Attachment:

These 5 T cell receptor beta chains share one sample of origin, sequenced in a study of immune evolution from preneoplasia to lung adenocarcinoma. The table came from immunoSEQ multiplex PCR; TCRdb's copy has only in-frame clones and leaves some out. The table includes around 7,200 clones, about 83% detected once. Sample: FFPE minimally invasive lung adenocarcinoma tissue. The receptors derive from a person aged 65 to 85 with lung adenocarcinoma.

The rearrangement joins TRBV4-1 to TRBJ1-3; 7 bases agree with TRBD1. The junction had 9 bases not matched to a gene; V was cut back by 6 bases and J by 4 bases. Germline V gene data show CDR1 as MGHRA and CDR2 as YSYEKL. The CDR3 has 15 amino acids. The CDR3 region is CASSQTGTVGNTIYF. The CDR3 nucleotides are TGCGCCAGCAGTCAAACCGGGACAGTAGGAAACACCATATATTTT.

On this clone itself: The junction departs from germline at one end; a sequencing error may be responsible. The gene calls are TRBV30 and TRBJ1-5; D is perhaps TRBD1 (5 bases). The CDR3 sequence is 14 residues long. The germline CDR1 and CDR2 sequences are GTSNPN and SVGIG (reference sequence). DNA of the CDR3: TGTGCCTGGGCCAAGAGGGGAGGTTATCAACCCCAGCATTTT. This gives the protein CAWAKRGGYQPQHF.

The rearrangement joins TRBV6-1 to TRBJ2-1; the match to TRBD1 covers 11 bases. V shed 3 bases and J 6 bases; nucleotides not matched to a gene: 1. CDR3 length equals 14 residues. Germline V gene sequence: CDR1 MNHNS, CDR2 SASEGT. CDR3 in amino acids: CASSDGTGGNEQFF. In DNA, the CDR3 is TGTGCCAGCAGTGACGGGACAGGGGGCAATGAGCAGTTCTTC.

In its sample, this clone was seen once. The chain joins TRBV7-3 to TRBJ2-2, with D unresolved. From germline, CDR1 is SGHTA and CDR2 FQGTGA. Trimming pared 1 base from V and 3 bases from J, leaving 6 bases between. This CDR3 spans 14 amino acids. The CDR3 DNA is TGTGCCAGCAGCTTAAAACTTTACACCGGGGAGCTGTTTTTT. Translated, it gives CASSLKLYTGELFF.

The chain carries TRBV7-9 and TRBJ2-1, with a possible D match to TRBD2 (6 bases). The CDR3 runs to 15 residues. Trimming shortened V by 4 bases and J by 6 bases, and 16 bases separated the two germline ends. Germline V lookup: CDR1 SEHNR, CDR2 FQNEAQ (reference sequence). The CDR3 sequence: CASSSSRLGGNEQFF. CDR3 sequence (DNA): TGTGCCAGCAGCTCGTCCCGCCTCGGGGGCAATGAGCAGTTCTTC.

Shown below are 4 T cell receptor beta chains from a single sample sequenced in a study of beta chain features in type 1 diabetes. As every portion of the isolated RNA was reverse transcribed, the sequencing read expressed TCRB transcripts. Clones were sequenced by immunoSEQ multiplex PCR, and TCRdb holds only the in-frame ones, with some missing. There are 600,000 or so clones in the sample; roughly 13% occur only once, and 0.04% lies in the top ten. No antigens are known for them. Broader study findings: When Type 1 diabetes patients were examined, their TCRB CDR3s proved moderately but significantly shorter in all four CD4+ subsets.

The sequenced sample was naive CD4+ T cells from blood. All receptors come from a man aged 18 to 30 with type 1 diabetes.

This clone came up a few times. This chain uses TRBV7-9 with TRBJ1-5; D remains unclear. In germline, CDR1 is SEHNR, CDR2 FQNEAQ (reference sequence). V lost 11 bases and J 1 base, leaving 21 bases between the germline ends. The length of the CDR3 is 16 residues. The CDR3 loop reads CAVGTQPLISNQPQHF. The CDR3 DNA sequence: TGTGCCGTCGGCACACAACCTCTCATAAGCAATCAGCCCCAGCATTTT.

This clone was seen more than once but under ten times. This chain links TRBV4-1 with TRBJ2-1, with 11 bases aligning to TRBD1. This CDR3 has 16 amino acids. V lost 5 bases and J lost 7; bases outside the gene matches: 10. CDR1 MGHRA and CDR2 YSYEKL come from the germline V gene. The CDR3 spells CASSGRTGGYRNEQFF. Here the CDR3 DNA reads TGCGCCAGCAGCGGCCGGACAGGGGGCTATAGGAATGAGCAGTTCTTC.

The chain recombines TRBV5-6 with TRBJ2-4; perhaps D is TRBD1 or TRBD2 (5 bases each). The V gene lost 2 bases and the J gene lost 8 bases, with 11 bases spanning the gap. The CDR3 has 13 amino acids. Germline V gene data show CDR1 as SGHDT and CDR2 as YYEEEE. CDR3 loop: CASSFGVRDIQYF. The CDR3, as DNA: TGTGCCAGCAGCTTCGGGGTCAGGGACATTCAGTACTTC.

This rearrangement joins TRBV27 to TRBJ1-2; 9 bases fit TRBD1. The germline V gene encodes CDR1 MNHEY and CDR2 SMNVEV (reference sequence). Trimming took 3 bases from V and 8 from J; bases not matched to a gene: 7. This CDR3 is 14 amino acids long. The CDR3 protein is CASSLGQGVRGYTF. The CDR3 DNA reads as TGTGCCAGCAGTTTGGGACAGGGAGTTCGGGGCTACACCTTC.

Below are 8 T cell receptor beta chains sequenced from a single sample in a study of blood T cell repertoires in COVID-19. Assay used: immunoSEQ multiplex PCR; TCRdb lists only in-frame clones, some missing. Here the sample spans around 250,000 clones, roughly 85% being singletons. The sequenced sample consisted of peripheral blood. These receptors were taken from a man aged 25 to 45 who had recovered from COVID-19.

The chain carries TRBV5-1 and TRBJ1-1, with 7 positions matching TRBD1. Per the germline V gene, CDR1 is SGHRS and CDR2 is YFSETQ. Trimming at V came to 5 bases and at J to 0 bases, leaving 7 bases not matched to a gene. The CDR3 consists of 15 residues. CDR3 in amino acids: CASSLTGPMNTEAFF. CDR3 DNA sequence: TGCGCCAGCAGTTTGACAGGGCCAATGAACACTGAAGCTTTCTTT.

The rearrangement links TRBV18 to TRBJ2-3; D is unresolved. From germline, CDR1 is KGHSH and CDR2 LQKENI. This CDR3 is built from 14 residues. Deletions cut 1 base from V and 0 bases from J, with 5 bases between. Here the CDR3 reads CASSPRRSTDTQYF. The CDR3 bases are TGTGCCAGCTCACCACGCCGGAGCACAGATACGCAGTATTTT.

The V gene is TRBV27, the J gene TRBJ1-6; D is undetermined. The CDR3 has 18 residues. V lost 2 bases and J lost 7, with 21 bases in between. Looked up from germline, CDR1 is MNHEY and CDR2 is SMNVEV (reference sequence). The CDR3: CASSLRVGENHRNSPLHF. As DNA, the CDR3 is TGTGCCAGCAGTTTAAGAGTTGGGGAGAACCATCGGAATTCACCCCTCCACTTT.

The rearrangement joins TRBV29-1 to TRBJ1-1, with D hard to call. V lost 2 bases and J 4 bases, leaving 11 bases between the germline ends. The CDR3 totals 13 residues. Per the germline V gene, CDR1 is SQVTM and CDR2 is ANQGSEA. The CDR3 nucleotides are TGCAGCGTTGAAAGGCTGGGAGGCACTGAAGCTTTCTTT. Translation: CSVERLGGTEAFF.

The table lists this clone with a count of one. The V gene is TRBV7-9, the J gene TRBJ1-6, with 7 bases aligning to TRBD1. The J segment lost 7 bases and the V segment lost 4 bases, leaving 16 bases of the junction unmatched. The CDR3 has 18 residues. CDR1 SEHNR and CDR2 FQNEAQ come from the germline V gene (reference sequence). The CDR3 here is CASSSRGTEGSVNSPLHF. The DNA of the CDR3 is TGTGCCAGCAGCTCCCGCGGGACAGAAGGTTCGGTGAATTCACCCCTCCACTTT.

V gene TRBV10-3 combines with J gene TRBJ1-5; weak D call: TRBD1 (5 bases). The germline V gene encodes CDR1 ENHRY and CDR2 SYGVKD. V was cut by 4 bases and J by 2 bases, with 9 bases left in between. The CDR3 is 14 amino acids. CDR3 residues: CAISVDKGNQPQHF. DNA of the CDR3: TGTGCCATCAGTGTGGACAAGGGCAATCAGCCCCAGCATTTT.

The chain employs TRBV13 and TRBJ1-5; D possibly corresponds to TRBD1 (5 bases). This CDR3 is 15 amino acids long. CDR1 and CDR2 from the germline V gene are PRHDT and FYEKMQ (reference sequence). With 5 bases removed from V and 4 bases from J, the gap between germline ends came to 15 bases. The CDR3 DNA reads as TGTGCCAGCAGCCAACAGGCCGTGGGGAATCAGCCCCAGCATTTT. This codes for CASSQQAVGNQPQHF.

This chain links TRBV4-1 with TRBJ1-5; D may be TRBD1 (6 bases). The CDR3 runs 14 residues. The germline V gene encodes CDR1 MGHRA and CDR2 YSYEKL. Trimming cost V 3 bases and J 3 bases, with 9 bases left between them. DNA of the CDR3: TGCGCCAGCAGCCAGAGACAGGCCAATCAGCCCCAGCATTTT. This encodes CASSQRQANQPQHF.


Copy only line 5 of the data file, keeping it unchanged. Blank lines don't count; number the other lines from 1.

In its sample, this clone was seen once. The chain joins TRBV7-3 to TRBJ2-2, with D unresolved. From germline, CDR1 is SGHTA and CDR2 FQGTGA. Trimming pared 1 base from V and 3 bases from J, leaving 6 bases between. This CDR3 spans 14 amino acids. The CDR3 DNA is TGTGCCAGCAGCTTAAAACTTTACACCGGGGAGCTGTTTTTT. Translated, it gives CASSLKLYTGELFF.